The Australian and Victorian Governments will invest in a restructure of Alcoa's Point Henry aluminium smelter in Geelong with more than $40 million in assistance to help ensure its economic sustainability and support more than 500 local jobs.
Alcoa will use the assistance as an investment in the efficiency of Point Henry including through workforce skills and training, capital expenditure such as maintenance and repairs and activities that will contribute to the competitiveness of the smelter.
The Minister for Industry and Innovation, Greg Combet, said the $40 million in Federal funding recognised the challenges to the aluminium sector from the high Australian dollar and low world aluminium prices.
"The aluminium industry is under significant pressure due to a substantial decline in world aluminium prices and the high value of the Australian dollar," Mr Combet said.
"Together with the Victorian Government, the Australian Government will provide strategic support to Alcoa so it can restructure its Point Henry operations and help put them on a sustainable footing for the future.
"This assistance is aimed at ensuring the Point Henry smelter's commercial viability and avoiding dislocation to the local community from the loss of more than 500 direct jobs and hundreds more indirect jobs if the smelter were to close."
"The Australian Government recognises the importance of the Point Henry smelter to the Geelong region and will continue to work closely with Alcoa as it restructures the smelter's operations."
Premier Ted Baillieu said the joint Australian and Victorian Government assistance package would secure jobs at the Point Henry Smelter and stimulate growth in the wider Geelong business community.
"In addition to the assistance we are providing Alcoa, the Victorian Coalition Government is also focused on supporting the Alcoa supply chain and contractors and helping local manufacturers diversify, transition and expand," Mr Baillieu said.
"On top of the support we will provide directly to Alcoa, the Coalition Government will also provide a further $4 million to a fund which will be administered by the Victorian Government and run in a similar way to the Geelong Industry and Innovation Fund.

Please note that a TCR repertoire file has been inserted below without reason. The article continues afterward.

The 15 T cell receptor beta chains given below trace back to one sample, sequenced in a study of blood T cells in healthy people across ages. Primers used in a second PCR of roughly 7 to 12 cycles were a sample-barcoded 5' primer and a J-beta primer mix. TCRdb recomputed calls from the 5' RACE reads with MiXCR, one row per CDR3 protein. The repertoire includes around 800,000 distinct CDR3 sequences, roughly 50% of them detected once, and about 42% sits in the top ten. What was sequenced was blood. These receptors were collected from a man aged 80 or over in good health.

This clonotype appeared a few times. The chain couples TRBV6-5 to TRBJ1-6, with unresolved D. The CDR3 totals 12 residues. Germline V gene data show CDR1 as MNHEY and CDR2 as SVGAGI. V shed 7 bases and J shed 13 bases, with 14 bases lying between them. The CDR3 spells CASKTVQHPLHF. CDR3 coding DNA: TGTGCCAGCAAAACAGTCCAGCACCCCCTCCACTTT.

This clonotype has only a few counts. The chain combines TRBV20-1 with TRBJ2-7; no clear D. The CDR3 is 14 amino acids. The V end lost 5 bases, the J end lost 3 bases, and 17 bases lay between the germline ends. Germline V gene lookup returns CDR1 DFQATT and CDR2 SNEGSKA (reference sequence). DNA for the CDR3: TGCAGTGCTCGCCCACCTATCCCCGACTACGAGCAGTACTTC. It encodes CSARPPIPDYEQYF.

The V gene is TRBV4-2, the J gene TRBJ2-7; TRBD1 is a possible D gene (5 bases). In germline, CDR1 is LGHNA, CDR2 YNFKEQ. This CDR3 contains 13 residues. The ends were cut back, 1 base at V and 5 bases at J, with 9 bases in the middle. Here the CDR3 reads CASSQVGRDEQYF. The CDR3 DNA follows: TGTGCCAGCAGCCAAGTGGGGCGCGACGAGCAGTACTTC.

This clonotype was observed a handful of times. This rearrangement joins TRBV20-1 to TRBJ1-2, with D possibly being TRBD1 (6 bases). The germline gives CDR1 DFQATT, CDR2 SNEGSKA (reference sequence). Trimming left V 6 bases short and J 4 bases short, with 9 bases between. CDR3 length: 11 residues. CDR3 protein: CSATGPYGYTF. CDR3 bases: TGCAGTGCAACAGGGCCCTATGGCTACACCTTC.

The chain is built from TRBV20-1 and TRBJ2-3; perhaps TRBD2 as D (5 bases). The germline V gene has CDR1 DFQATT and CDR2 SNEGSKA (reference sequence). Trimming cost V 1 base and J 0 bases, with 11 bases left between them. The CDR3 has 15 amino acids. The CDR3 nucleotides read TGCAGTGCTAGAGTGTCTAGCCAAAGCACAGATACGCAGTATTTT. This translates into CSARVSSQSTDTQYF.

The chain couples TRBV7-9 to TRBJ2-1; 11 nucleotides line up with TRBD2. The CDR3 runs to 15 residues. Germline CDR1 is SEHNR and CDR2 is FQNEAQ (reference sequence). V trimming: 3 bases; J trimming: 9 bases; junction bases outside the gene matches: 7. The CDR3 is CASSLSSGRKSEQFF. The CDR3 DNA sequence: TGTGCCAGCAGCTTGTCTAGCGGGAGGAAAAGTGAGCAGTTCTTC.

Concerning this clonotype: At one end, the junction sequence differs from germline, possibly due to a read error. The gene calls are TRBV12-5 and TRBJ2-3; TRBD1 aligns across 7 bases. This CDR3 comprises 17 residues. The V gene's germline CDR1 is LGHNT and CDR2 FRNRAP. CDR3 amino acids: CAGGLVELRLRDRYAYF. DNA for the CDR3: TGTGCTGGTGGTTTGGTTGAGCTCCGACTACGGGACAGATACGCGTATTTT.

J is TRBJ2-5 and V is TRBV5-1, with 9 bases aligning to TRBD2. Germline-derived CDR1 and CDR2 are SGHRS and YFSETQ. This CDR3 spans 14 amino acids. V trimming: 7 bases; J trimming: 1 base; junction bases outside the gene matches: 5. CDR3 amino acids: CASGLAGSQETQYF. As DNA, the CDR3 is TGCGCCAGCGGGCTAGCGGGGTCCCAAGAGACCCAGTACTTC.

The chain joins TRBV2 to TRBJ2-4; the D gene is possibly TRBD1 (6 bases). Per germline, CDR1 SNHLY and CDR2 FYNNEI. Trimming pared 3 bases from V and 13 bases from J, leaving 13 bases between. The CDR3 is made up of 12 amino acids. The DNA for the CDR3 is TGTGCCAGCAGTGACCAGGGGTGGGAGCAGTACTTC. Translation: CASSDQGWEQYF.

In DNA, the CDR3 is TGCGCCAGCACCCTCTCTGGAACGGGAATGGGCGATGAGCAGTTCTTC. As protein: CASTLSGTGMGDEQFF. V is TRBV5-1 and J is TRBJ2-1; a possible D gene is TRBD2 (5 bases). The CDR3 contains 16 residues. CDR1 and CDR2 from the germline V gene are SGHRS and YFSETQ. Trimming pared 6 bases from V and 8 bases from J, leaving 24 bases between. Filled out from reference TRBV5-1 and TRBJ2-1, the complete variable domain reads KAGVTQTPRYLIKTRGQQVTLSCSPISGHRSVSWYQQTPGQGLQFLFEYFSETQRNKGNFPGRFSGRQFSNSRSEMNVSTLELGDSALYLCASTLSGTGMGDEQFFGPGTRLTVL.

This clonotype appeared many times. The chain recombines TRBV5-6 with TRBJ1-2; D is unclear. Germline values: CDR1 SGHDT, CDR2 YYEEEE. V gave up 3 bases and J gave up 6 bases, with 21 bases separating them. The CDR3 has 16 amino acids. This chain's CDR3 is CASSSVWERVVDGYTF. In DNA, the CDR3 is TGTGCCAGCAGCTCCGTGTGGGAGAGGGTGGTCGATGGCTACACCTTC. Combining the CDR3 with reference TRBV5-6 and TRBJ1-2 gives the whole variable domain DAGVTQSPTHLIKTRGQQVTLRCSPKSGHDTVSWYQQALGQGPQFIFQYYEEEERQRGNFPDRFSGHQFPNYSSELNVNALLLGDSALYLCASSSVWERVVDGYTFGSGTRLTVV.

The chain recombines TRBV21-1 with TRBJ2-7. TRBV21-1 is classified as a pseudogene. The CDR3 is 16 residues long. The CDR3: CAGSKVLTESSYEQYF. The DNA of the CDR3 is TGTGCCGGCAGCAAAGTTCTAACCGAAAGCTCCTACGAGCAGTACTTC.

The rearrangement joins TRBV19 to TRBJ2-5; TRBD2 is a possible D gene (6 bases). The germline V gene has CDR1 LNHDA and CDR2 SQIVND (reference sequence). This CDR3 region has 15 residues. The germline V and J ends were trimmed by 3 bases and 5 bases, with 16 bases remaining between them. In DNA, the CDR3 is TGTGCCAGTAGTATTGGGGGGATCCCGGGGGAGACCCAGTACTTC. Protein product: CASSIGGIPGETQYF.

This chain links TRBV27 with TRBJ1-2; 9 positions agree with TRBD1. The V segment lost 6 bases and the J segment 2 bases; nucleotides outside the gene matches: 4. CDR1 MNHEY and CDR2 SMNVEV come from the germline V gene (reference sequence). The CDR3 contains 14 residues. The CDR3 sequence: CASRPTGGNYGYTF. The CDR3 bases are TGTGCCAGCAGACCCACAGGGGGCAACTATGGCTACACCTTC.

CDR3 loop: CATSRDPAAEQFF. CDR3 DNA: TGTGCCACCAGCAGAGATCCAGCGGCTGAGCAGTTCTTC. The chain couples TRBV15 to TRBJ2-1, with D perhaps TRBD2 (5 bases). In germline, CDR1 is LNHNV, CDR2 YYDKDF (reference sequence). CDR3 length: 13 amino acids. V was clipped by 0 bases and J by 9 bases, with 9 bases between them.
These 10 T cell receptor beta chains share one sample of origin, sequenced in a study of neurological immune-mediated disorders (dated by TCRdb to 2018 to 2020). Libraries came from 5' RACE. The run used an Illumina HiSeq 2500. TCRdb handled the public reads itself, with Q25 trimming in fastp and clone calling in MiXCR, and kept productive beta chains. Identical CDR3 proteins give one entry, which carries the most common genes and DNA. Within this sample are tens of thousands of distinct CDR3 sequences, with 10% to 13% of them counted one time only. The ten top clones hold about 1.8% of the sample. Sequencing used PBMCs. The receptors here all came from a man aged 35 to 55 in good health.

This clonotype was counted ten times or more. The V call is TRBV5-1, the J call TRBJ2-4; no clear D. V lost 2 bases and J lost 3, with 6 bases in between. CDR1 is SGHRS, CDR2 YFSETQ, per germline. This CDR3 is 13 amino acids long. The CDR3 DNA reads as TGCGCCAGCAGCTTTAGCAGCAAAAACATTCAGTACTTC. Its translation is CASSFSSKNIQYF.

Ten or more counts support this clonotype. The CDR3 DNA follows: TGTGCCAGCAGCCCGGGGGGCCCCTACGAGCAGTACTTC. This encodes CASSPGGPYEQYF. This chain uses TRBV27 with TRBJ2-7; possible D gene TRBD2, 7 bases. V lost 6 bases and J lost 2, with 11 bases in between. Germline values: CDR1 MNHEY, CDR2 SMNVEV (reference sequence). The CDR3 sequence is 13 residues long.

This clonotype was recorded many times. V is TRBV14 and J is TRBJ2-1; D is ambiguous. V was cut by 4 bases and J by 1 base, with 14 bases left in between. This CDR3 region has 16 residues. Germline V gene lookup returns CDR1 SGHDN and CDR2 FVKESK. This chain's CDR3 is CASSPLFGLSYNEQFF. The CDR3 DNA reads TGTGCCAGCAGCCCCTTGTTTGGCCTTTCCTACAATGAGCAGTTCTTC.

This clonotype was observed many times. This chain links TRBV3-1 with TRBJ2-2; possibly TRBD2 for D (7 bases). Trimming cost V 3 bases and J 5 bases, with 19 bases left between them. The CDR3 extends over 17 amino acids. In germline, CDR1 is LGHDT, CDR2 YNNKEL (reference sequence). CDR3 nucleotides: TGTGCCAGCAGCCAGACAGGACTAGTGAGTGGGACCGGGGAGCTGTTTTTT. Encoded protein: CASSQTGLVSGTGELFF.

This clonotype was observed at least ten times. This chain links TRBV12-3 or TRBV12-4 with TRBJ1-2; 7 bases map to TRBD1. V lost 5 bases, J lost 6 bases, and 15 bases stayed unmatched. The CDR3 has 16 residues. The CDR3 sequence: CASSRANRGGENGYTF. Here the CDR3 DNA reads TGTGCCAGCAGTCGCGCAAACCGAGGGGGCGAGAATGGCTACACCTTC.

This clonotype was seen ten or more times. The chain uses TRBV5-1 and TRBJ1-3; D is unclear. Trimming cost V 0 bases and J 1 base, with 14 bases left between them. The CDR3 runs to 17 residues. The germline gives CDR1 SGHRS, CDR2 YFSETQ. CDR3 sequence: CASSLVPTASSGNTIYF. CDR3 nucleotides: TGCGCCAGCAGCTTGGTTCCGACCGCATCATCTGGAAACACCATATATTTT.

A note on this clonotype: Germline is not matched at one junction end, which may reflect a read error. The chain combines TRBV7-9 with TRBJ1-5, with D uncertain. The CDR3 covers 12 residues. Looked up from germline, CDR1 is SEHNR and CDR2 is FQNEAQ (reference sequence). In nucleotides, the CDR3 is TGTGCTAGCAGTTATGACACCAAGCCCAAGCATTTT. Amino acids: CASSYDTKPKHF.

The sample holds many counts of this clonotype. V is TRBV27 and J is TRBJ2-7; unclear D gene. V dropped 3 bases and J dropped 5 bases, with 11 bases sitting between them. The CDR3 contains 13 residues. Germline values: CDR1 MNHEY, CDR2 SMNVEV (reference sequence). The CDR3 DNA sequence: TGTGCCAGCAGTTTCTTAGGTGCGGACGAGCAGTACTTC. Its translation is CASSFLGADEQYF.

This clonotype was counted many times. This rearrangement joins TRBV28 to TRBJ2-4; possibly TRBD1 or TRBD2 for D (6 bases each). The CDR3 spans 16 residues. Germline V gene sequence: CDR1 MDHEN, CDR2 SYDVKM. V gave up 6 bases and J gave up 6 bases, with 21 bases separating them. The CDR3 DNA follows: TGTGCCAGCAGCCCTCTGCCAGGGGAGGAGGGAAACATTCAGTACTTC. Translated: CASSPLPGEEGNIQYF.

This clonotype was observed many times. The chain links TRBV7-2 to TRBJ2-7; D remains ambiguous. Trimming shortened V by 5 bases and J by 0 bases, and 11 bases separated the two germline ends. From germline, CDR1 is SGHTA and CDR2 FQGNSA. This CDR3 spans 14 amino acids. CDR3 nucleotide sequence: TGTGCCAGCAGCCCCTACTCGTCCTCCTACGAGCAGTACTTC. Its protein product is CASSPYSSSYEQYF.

"This fund will allow businesses in the Alcoa supply chain to improve efficiency and productivity. Other businesses in the Geelong region will also be able to access this fund to help further their own growth.
"The Geelong Industry and Innovation Fund, that was co-funded by the Victorian and Commonwealth Governments, has been successful in the past and facilitated 1,100 jobs in the region," Mr Baillieu said.
Minister for Regional Cities Denis Napthine said the support package continued a long history of cooperation between Alcoa and the Victorian Government.
"The Coalition Government has been a strong supporter of employment at both of Alcoa's Victorian smelters," Dr Napthine said.
"Last year, the Coalition Government extended Alcoa's lease at the Anglesea Coal Mine and we will continue to provide further assistance to both smelters in the form of electricity subsidies."
Geelong based members of Victorian Parliament Andrew Katos and David Koch welcomed the Victorian and Australian Government joint assistance package.
Federal Member for Corio, Parliamentary Secretary for Pacific Island Affairs and Foreign Affairs, Richard Marles, said: "This is great news for the thousands of families whose livelihood is connected with Point Henry. With this announcement Alcoa will continue to be a part of the fabric of Geelong."
Darren Cheeseman, federal Member for Corangamite, commented: "Manufacturing is the heart and soul the Geelong economy, having provided a stable income for generations of Geelong families. I'd like to acknowledge the hard work done by Alcoa workers and management in convincing their parent company to invest in the future of manufacturing in Geelong."
Under a funding agreement with Alcoa and subject to the commercial in confidence terms contained within it, the company will keep the Point Henry smelter open for at least another two years.